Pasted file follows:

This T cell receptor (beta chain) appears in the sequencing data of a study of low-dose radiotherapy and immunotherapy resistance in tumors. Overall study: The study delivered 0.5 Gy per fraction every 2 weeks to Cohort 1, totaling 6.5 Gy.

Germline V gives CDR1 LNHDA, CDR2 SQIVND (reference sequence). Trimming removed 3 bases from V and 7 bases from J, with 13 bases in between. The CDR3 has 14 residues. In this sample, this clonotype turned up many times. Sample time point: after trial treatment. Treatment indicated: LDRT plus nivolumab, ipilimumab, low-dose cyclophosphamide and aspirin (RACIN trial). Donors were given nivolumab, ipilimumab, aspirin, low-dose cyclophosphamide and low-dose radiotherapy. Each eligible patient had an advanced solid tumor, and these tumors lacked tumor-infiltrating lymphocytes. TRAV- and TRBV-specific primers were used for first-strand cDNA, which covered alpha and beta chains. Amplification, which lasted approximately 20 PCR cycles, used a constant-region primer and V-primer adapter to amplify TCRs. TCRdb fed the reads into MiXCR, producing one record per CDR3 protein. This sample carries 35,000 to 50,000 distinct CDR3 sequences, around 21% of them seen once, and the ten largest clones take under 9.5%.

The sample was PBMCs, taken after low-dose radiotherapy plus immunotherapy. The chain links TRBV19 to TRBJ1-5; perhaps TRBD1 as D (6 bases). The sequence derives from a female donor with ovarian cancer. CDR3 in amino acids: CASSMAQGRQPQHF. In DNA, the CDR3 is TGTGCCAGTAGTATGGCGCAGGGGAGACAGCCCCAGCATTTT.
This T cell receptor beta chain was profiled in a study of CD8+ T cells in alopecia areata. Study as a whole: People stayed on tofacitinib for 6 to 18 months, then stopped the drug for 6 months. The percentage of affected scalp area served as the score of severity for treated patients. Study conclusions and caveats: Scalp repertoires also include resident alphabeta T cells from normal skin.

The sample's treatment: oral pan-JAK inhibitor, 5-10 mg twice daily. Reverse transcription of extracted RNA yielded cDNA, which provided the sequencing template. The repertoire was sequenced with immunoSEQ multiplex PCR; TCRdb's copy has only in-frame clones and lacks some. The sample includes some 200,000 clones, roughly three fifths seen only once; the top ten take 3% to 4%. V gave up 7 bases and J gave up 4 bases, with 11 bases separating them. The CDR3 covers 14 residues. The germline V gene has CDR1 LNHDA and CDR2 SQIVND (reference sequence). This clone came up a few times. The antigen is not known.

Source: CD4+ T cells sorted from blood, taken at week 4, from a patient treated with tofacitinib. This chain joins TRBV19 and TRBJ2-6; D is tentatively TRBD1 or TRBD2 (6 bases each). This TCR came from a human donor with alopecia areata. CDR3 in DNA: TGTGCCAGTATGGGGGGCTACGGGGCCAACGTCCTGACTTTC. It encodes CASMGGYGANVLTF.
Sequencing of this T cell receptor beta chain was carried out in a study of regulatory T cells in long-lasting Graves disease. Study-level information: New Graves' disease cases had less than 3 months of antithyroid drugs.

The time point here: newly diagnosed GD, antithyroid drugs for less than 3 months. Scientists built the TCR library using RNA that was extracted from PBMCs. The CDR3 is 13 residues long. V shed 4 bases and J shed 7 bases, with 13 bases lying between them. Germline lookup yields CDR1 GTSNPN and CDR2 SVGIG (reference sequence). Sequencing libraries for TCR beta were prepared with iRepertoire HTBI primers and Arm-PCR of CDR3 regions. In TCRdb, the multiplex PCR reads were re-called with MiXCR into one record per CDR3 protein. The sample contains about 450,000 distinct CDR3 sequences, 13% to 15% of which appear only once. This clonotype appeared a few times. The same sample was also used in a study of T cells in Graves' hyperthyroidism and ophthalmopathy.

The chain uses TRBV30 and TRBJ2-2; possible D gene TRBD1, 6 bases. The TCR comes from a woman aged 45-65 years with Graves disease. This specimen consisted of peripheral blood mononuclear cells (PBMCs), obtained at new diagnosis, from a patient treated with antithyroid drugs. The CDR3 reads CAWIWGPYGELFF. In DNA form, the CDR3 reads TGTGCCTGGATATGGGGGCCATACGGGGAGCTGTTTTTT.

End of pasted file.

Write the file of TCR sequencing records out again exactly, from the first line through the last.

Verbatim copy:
This T cell receptor (beta chain) appears in the sequencing data of a study of low-dose radiotherapy and immunotherapy resistance in tumors. Overall study: The study delivered 0.5 Gy per fraction every 2 weeks to Cohort 1, totaling 6.5 Gy.

Germline V gives CDR1 LNHDA, CDR2 SQIVND (reference sequence). Trimming removed 3 bases from V and 7 bases from J, with 13 bases in between. The CDR3 has 14 residues. In this sample, this clonotype turned up many times. Sample time point: after trial treatment. Treatment indicated: LDRT plus nivolumab, ipilimumab, low-dose cyclophosphamide and aspirin (RACIN trial). Donors were given nivolumab, ipilimumab, aspirin, low-dose cyclophosphamide and low-dose radiotherapy. Each eligible patient had an advanced solid tumor, and these tumors lacked tumor-infiltrating lymphocytes. TRAV- and TRBV-specific primers were used for first-strand cDNA, which covered alpha and beta chains. Amplification, which lasted approximately 20 PCR cycles, used a constant-region primer and V-primer adapter to amplify TCRs. TCRdb fed the reads into MiXCR, producing one record per CDR3 protein. This sample carries 35,000 to 50,000 distinct CDR3 sequences, around 21% of them seen once, and the ten largest clones take under 9.5%.

The sample was PBMCs, taken after low-dose radiotherapy plus immunotherapy. The chain links TRBV19 to TRBJ1-5; perhaps TRBD1 as D (6 bases). The sequence derives from a female donor with ovarian cancer. CDR3 in amino acids: CASSMAQGRQPQHF. In DNA, the CDR3 is TGTGCCAGTAGTATGGCGCAGGGGAGACAGCCCCAGCATTTT.
This T cell receptor beta chain was profiled in a study of CD8+ T cells in alopecia areata. Study as a whole: People stayed on tofacitinib for 6 to 18 months, then stopped the drug for 6 months. The percentage of affected scalp area served as the score of severity for treated patients. Study conclusions and caveats: Scalp repertoires also include resident alphabeta T cells from normal skin.

The sample's treatment: oral pan-JAK inhibitor, 5-10 mg twice daily. Reverse transcription of extracted RNA yielded cDNA, which provided the sequencing template. The repertoire was sequenced with immunoSEQ multiplex PCR; TCRdb's copy has only in-frame clones and lacks some. The sample includes some 200,000 clones, roughly three fifths seen only once; the top ten take 3% to 4%. V gave up 7 bases and J gave up 4 bases, with 11 bases separating them. The CDR3 covers 14 residues. The germline V gene has CDR1 LNHDA and CDR2 SQIVND (reference sequence). This clone came up a few times. The antigen is not known.

Source: CD4+ T cells sorted from blood, taken at week 4, from a patient treated with tofacitinib. This chain joins TRBV19 and TRBJ2-6; D is tentatively TRBD1 or TRBD2 (6 bases each). This TCR came from a human donor with alopecia areata. CDR3 in DNA: TGTGCCAGTATGGGGGGCTACGGGGCCAACGTCCTGACTTTC. It encodes CASMGGYGANVLTF.
Sequencing of this T cell receptor beta chain was carried out in a study of regulatory T cells in long-lasting Graves disease. Study-level information: New Graves' disease cases had less than 3 months of antithyroid drugs.

The time point here: newly diagnosed GD, antithyroid drugs for less than 3 months. Scientists built the TCR library using RNA that was extracted from PBMCs. The CDR3 is 13 residues long. V shed 4 bases and J shed 7 bases, with 13 bases lying between them. Germline lookup yields CDR1 GTSNPN and CDR2 SVGIG (reference sequence). Sequencing libraries for TCR beta were prepared with iRepertoire HTBI primers and Arm-PCR of CDR3 regions. In TCRdb, the multiplex PCR reads were re-called with MiXCR into one record per CDR3 protein. The sample contains about 450,000 distinct CDR3 sequences, 13% to 15% of which appear only once. This clonotype appeared a few times. The same sample was also used in a study of T cells in Graves' hyperthyroidism and ophthalmopathy.

The chain uses TRBV30 and TRBJ2-2; possible D gene TRBD1, 6 bases. The TCR comes from a woman aged 45-65 years with Graves disease. This specimen consisted of peripheral blood mononuclear cells (PBMCs), obtained at new diagnosis, from a patient treated with antithyroid drugs. The CDR3 reads CAWIWGPYGELFF. In DNA form, the CDR3 reads TGTGCCTGGATATGGGGGCCATACGGGGAGCTGTTTTTT.